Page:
CI & automation: Multi-architecture build of software with Jenkins and Docker

Multi-arch software building and distribution is a complex and time-consuming maintenance task in which maintainer/developer need to compile somehow their software for all supported architectures, often, on a single machine. Automation solution such as Jenkins allows to automatize this task and facilitating continuous integration and continuous delivery. Multi-arch software building on a single machine involves the use of different techniques:

  • Cross-build: using a cross-toochain to build the software for each target system. This solution is simple but with the cost of polluting the host system with many toolchains which maybe incompatible one to another. Maintenance and update of these toolchains are complicated to manage.
  • Virtualization solutions such as docker address these problem by using a sandboxed/containerized image with all tools necessary to build the software for each target architecture. Docker facilitate the setup, maintenance and update of different building environments using images.

This post introduces the basic steps of setting up an automation server that allows to build and distribute multi-arch software using Jenkins and docker.

How to list supported ciphers suites of a server?

I run into a problem of how to check whether my SSL ciphers suites configuration works correctly on my server.
Basically, with openssl, client can verify if the server supports a particular cipher suite using the following command:

openssl s_client -cipher "$cipher" -CAfile ca/ca.crt -connect server:port
# $cipher is the cipher suite name

So it is possible to automatically test all cipher suites supported by openssl against the server using a simple snippet of Bash, i found such script in this site and modify it a little bit. Below is the script:

#!/usr/bin/env bash

# OpenSSL requires the port number.
ciphers=$(openssl ciphers 'ALL:eNULL' | sed -e 's/:/ /g')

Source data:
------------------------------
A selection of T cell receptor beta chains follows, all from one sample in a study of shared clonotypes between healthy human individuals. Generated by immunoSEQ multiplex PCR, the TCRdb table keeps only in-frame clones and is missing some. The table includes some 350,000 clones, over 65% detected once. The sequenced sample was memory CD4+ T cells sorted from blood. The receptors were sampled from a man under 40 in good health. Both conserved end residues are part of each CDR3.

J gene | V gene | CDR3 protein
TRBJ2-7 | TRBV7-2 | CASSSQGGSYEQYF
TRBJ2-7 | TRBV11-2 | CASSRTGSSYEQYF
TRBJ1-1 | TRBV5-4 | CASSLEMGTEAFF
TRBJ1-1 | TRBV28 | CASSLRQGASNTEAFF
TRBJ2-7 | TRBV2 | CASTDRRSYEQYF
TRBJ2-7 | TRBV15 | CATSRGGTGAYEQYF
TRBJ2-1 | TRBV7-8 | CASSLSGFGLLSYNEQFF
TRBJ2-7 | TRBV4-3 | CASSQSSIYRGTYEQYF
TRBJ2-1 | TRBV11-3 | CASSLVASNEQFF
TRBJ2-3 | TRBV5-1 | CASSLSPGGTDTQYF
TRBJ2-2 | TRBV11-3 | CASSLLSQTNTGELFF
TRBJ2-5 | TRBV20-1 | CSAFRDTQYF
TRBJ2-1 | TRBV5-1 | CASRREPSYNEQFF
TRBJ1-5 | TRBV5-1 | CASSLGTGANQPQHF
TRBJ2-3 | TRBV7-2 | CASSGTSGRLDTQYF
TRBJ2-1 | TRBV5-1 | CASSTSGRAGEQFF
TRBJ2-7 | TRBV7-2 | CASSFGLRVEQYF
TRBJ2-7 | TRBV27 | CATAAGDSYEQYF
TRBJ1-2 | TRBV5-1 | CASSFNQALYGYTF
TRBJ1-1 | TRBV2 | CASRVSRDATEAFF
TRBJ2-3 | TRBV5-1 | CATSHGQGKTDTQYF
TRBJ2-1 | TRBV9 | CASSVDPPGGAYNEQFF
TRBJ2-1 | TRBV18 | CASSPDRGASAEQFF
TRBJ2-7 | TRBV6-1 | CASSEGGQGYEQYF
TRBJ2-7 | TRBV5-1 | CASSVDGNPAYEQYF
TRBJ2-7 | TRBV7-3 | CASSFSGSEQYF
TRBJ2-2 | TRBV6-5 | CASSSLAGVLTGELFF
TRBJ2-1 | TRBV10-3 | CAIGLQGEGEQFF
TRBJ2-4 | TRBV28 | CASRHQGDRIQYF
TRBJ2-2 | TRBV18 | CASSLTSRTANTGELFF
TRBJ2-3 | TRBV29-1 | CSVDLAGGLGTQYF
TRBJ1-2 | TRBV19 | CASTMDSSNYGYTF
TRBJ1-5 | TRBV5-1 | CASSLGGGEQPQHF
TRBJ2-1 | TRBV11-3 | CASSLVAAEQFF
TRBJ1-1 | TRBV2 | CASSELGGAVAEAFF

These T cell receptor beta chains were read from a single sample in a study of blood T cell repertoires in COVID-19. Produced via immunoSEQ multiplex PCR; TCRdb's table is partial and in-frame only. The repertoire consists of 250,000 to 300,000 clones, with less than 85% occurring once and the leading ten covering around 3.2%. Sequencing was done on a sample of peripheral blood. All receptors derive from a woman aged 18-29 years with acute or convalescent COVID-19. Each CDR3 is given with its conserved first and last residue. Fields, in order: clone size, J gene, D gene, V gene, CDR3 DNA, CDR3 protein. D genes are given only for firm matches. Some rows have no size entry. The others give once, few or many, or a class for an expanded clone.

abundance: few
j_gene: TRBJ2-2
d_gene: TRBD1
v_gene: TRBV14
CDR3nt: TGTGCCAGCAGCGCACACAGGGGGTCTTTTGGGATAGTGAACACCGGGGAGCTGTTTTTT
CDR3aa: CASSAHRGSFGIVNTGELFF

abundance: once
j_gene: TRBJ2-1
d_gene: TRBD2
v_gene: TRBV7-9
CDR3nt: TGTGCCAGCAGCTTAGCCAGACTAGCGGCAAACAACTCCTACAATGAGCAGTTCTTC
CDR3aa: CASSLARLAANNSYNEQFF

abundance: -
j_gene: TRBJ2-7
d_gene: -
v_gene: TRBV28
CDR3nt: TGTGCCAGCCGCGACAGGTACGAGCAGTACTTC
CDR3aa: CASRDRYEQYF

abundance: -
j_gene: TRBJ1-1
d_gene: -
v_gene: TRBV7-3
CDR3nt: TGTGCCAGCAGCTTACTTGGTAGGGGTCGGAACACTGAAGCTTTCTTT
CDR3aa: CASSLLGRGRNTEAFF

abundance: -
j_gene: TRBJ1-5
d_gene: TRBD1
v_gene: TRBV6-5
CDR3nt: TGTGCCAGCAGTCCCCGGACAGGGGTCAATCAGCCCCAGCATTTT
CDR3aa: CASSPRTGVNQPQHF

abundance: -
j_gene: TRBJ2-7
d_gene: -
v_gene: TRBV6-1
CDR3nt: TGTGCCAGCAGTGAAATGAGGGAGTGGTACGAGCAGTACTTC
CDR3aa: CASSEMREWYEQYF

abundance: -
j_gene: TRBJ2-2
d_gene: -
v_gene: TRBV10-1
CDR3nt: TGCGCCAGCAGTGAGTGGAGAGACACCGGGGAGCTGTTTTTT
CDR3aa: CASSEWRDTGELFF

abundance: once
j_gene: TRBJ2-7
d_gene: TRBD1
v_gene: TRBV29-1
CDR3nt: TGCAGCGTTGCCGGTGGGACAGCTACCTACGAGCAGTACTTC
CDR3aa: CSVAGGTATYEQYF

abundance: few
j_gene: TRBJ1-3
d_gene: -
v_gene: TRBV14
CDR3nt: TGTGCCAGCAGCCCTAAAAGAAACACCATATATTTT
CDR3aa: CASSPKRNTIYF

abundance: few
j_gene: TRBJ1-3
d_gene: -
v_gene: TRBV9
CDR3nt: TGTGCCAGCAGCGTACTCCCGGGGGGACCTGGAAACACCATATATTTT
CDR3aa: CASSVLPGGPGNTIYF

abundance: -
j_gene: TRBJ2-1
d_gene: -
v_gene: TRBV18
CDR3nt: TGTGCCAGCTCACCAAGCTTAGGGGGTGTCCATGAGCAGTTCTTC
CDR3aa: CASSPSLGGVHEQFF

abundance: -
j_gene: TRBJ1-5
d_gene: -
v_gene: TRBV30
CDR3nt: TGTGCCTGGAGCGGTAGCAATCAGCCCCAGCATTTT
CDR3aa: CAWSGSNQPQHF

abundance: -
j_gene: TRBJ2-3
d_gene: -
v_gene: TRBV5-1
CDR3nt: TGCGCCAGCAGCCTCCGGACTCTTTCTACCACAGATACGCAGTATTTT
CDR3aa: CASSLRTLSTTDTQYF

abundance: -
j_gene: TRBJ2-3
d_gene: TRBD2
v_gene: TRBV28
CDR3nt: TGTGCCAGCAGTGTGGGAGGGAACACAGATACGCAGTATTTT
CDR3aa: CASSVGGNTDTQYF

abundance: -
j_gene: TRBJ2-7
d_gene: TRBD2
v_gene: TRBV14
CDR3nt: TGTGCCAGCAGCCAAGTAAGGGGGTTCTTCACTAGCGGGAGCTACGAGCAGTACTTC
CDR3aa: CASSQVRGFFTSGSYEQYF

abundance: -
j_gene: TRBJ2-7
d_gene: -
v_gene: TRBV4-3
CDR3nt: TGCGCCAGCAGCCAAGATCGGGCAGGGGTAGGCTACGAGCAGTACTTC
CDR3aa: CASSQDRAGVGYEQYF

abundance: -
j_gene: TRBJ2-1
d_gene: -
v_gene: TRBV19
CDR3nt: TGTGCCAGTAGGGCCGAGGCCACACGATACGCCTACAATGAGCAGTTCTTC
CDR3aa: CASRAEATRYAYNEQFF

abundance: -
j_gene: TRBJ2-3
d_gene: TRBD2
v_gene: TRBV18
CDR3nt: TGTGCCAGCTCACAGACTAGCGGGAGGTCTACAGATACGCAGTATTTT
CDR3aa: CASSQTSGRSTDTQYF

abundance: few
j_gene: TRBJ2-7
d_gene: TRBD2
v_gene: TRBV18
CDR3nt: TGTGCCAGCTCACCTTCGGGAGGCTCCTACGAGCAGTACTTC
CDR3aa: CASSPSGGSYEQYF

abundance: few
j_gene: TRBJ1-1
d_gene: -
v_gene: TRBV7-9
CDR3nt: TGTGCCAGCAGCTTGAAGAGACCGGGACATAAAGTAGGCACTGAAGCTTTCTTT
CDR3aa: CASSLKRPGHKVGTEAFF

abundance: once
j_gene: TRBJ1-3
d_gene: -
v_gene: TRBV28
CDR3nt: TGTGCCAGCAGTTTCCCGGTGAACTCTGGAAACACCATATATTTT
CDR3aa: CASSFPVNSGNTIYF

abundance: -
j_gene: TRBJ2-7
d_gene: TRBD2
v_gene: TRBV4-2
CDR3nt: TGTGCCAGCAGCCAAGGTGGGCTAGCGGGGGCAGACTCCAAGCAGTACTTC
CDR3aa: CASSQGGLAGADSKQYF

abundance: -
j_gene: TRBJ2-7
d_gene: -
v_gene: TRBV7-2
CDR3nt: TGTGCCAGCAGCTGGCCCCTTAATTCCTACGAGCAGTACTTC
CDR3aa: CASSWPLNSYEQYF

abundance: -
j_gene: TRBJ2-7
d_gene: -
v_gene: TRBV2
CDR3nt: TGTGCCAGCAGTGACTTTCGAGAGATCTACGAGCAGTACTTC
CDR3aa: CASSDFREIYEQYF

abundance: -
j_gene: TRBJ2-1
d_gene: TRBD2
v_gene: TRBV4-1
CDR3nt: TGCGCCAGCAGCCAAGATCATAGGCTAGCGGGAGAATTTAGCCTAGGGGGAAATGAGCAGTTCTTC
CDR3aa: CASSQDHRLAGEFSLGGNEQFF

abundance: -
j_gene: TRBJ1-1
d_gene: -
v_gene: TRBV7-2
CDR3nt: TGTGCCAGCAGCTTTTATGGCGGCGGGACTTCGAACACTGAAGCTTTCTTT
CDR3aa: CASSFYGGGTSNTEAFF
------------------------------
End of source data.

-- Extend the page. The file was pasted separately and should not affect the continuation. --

echo Obtaining cipher list from $(openssl version).

for cipher in ${ciphers[@]}
    echo -n Testing $cipher...
    result=$(echo -n | openssl s_client -cipher "$cipher"  -connect $SERVER 2>&1)
    if [[ "$result" =~ ":error:" ]] ; then
        error=$(echo -n $result | cut -d':' -f6)
        echo NO \($error\)
        if echo $result | grep -q "Verify return code: 0 (ok)"; then
            echo YES
            echo UNKNOWN RESPONSE
            echo $result
sleep $DELAY

Interfacing Raspberry Pi and LPC1114FN28 via SPI

In one of my previous posts, i mentioned about building a toy car project using Raspberry Pi as the brain and the LPC1114FN28 for low level control. This post describes in detail of this hobby project.

Basically, in this project, the Raspberry Pi (running a minimal version of Debian, not Rasbian) acts as a master that :

  1. performs some high level calculation (software algorithm) base on the data it collects from the LPC chip (slave)
  2. Issues a control command to the slave chip (LPC) for low level control
  3. Reading image from Raspberry Camera for some vision stuffs
  4. Takes care of network communication for remote control
  5. Implements easily a lot of funny stuffs...

One question: why do not use the Pi to communicate directly with sensor or actuator ?. Although the Pi is a pretty performance system, it lacks some low level feature that we will need in this project, such as ADC for reading analog sensors, precise PWM hardware controller for motor control, etc. Therefore, i decided to used it along with the LPC chip that is more suitable for these low level stuffs.

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